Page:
Interesting Stories in Chess Media

Thomas Lin, "Schooled by the Queen of Chess," Queens' Tribune (online version). Interesting piece on GM Susan (Zsuzsa) Polgar's tireless efforts at promoting chess in Queens, New York. The four-time Women's World Champion is a resident of Queens and in case you're wondering, she still plays chess. She recently gave a 70-board simultaneous exhibition in Armenia which included an International Master. She won 69 games and the only draw was to… no, not the IM… but her business manager FM Paul Truong. The article is very interesting and covers material about Polgar's life that one doesn't normally find in countless other interviews. We asked of her rationale for her chess club in Queens, she stated,

"I really wanted to give an opportunity to the community not needing to go to Manhattan, if they wanted to get a game of chess or instruction," Polgar said.

Polgar will make her debut on the U.S. Olympiad team in Minorca, Spain this fall. She is part of an Olympiad training team led by FM Truong.

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Goran Tomic (interview with WGM Alexandra Kosteniuk), "Strike a Light," Pakistan Chess Player. Candid interview by 19-year old WGM Alexandra Kosteniuk in which she discusses her views on FIDE, male/female comparisons, her activities on the ICC and her personal life.

"Unfortunately now in Russia we have few chess schools, and it's much harder nowadays to study chess and to find a good coach. But Russian chessplayers are still pretty strong because of this famous Soviet Chess School and because of the understanding that chess indeed can be a profession. But to be a professional you have to study a lot, it's very hard work."

One answer that caught the interviewer off guard was that she is in fact already married. It's refreshing that the interview didn't veer into questions about her perceived status as the "Anna Kournikova of chess." These analogies are tired, worn and inaccurate. This interview is easy to read.,

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Frederic Friedel (interview with GM Nigel Short), "Nigel Short: Commonwealth Champion," An interesting interview with GM Nigel Short after his winning the Commonwealth crown in India. While he was very critical of the tournament conditions, he also discussed proposals for improvements, his tournament performance and his views on Indian chess. Short was particularly horrified at the prospect of playing two games a day…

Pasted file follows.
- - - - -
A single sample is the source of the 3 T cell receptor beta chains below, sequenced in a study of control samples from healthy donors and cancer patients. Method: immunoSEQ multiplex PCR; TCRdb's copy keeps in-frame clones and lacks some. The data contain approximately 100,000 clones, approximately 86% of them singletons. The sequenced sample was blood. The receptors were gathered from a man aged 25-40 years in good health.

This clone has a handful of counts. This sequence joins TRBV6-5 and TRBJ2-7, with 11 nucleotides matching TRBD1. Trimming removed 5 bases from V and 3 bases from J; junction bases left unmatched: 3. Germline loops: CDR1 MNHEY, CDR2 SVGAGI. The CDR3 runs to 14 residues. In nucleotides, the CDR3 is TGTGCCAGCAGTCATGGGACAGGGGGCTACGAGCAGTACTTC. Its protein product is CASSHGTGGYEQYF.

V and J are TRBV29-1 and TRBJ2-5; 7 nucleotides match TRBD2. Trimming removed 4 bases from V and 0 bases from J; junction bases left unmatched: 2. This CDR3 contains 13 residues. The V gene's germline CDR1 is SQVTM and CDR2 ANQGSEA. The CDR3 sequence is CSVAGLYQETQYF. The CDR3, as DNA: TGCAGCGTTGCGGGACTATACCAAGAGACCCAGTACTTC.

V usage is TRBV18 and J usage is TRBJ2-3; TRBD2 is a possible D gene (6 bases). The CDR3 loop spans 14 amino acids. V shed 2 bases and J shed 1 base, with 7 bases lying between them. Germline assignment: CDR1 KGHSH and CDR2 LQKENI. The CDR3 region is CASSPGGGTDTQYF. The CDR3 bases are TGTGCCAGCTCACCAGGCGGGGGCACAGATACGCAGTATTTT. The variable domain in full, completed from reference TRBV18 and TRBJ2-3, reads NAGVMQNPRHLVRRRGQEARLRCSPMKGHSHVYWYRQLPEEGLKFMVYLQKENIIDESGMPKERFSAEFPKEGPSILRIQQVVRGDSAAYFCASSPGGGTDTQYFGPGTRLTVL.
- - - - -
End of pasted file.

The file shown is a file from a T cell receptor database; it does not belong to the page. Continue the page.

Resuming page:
"It destroys chess, what more can I say? You cannot prepare if you play two games a day. What is happening is that these people are being brutalised, they are playing too many games and develop the habit of not preparing. This is a problem when they go abroad. Top chess these days is all about preparation, thorough, deep opening preparation, and they are not learning how to handle this properly. You also become very, very superficial."

Short later advocates classical time controls…

"Frankly I don't see what was wrong with the old time controls, where you play 40 moves in two hours, and 20 moves in the next hour, and then have a certain amount of time plus an increment to finish the game. You have to have an increment, because you can't have a situation where people are losing with king and queen against king and pawn."

Finally, his views on Indian chess…

In my opinion Sasikiran is clearly the number two. He has a place of his own, which is below Anand and above the rest. There's quite a gap above of him, and quite a gap below of him. He's a very serious player and works very, very hard. After him you've got the young guys, Harikrishna, who I think is number three, Ganguly and some other players. Also Sandipan Chanda, and a lot of young players coming up. There was this 13-year-old girl who did quite well, Dronavalli Harika is her name.

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Posted by The Chess Drum: 26 January 2004